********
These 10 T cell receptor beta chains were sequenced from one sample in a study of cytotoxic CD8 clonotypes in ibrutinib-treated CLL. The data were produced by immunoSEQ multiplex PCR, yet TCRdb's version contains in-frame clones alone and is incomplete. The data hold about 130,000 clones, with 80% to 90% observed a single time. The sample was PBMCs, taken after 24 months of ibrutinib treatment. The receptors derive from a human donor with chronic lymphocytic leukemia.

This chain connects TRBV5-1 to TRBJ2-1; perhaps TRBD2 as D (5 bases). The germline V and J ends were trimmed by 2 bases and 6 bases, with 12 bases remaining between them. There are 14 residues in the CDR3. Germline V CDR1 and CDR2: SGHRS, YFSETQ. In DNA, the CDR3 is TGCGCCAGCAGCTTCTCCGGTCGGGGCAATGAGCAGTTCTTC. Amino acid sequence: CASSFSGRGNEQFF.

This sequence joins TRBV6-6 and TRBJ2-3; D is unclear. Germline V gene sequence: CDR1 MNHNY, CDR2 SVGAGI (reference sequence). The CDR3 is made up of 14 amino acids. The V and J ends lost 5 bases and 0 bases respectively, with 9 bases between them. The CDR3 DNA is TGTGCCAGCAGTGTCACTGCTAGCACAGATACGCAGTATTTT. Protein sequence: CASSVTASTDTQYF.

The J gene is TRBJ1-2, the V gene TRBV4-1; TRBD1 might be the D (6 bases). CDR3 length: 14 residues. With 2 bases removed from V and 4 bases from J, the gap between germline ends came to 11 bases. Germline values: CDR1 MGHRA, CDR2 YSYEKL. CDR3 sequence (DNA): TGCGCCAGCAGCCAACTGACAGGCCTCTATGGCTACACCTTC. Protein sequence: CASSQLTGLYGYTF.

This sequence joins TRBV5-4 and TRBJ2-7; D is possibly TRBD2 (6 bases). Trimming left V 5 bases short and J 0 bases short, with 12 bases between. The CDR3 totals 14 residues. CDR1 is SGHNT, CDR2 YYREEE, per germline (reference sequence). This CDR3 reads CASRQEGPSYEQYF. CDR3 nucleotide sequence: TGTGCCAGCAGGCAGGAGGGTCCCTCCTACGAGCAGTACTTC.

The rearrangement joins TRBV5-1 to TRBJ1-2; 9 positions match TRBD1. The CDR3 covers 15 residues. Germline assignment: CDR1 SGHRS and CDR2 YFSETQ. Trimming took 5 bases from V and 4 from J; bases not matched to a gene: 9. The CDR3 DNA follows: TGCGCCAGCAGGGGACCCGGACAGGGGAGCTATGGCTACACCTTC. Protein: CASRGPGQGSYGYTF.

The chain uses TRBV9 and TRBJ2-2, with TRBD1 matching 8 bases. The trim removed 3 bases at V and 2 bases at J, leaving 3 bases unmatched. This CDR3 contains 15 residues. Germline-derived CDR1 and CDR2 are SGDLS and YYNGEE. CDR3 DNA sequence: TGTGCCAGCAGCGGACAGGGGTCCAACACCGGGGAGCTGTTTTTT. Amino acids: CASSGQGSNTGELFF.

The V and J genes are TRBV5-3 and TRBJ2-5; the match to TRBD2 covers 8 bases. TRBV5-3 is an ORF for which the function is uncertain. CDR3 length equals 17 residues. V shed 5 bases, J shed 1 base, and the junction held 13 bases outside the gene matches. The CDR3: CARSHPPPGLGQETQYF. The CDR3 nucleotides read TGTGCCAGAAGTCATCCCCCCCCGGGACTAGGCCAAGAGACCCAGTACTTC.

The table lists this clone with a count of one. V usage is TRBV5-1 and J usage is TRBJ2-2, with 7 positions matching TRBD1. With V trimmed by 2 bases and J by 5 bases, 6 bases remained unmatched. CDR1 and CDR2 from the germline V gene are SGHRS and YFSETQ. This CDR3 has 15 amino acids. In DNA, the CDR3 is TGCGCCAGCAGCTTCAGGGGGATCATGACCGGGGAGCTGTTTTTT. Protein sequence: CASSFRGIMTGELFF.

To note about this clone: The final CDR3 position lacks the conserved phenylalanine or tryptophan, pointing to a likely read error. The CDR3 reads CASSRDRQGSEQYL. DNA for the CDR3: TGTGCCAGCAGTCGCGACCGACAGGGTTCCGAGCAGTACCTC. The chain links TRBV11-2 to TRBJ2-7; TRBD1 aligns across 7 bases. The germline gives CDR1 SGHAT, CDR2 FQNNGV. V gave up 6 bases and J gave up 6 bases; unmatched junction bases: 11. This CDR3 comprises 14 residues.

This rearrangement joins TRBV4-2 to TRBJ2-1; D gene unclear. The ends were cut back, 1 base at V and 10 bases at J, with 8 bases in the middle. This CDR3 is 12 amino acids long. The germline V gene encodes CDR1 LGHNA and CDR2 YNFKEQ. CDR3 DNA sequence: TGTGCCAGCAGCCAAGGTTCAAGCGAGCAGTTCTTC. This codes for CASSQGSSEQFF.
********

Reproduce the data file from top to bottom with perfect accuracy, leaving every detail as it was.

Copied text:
These 10 T cell receptor beta chains were sequenced from one sample in a study of cytotoxic CD8 clonotypes in ibrutinib-treated CLL. The data were produced by immunoSEQ multiplex PCR, yet TCRdb's version contains in-frame clones alone and is incomplete. The data hold about 130,000 clones, with 80% to 90% observed a single time. The sample was PBMCs, taken after 24 months of ibrutinib treatment. The receptors derive from a human donor with chronic lymphocytic leukemia.

This chain connects TRBV5-1 to TRBJ2-1; perhaps TRBD2 as D (5 bases). The germline V and J ends were trimmed by 2 bases and 6 bases, with 12 bases remaining between them. There are 14 residues in the CDR3. Germline V CDR1 and CDR2: SGHRS, YFSETQ. In DNA, the CDR3 is TGCGCCAGCAGCTTCTCCGGTCGGGGCAATGAGCAGTTCTTC. Amino acid sequence: CASSFSGRGNEQFF.

This sequence joins TRBV6-6 and TRBJ2-3; D is unclear. Germline V gene sequence: CDR1 MNHNY, CDR2 SVGAGI (reference sequence). The CDR3 is made up of 14 amino acids. The V and J ends lost 5 bases and 0 bases respectively, with 9 bases between them. The CDR3 DNA is TGTGCCAGCAGTGTCACTGCTAGCACAGATACGCAGTATTTT. Protein sequence: CASSVTASTDTQYF.

The J gene is TRBJ1-2, the V gene TRBV4-1; TRBD1 might be the D (6 bases). CDR3 length: 14 residues. With 2 bases removed from V and 4 bases from J, the gap between germline ends came to 11 bases. Germline values: CDR1 MGHRA, CDR2 YSYEKL. CDR3 sequence (DNA): TGCGCCAGCAGCCAACTGACAGGCCTCTATGGCTACACCTTC. Protein sequence: CASSQLTGLYGYTF.

This sequence joins TRBV5-4 and TRBJ2-7; D is possibly TRBD2 (6 bases). Trimming left V 5 bases short and J 0 bases short, with 12 bases between. The CDR3 totals 14 residues. CDR1 is SGHNT, CDR2 YYREEE, per germline (reference sequence). This CDR3 reads CASRQEGPSYEQYF. CDR3 nucleotide sequence: TGTGCCAGCAGGCAGGAGGGTCCCTCCTACGAGCAGTACTTC.

The rearrangement joins TRBV5-1 to TRBJ1-2; 9 positions match TRBD1. The CDR3 covers 15 residues. Germline assignment: CDR1 SGHRS and CDR2 YFSETQ. Trimming took 5 bases from V and 4 from J; bases not matched to a gene: 9. The CDR3 DNA follows: TGCGCCAGCAGGGGACCCGGACAGGGGAGCTATGGCTACACCTTC. Protein: CASRGPGQGSYGYTF.

The chain uses TRBV9 and TRBJ2-2, with TRBD1 matching 8 bases. The trim removed 3 bases at V and 2 bases at J, leaving 3 bases unmatched. This CDR3 contains 15 residues. Germline-derived CDR1 and CDR2 are SGDLS and YYNGEE. CDR3 DNA sequence: TGTGCCAGCAGCGGACAGGGGTCCAACACCGGGGAGCTGTTTTTT. Amino acids: CASSGQGSNTGELFF.

The V and J genes are TRBV5-3 and TRBJ2-5; the match to TRBD2 covers 8 bases. TRBV5-3 is an ORF for which the function is uncertain. CDR3 length equals 17 residues. V shed 5 bases, J shed 1 base, and the junction held 13 bases outside the gene matches. The CDR3: CARSHPPPGLGQETQYF. The CDR3 nucleotides read TGTGCCAGAAGTCATCCCCCCCCGGGACTAGGCCAAGAGACCCAGTACTTC.

The table lists this clone with a count of one. V usage is TRBV5-1 and J usage is TRBJ2-2, with 7 positions matching TRBD1. With V trimmed by 2 bases and J by 5 bases, 6 bases remained unmatched. CDR1 and CDR2 from the germline V gene are SGHRS and YFSETQ. This CDR3 has 15 amino acids. In DNA, the CDR3 is TGCGCCAGCAGCTTCAGGGGGATCATGACCGGGGAGCTGTTTTTT. Protein sequence: CASSFRGIMTGELFF.

To note about this clone: The final CDR3 position lacks the conserved phenylalanine or tryptophan, pointing to a likely read error. The CDR3 reads CASSRDRQGSEQYL. DNA for the CDR3: TGTGCCAGCAGTCGCGACCGACAGGGTTCCGAGCAGTACCTC. The chain links TRBV11-2 to TRBJ2-7; TRBD1 aligns across 7 bases. The germline gives CDR1 SGHAT, CDR2 FQNNGV. V gave up 6 bases and J gave up 6 bases; unmatched junction bases: 11. This CDR3 comprises 14 residues.

This rearrangement joins TRBV4-2 to TRBJ2-1; D gene unclear. The ends were cut back, 1 base at V and 10 bases at J, with 8 bases in the middle. This CDR3 is 12 amino acids long. The germline V gene encodes CDR1 LGHNA and CDR2 YNFKEQ. CDR3 DNA sequence: TGTGCCAGCAGCCAAGGTTCAAGCGAGCAGTTCTTC. This codes for CASSQGSSEQFF.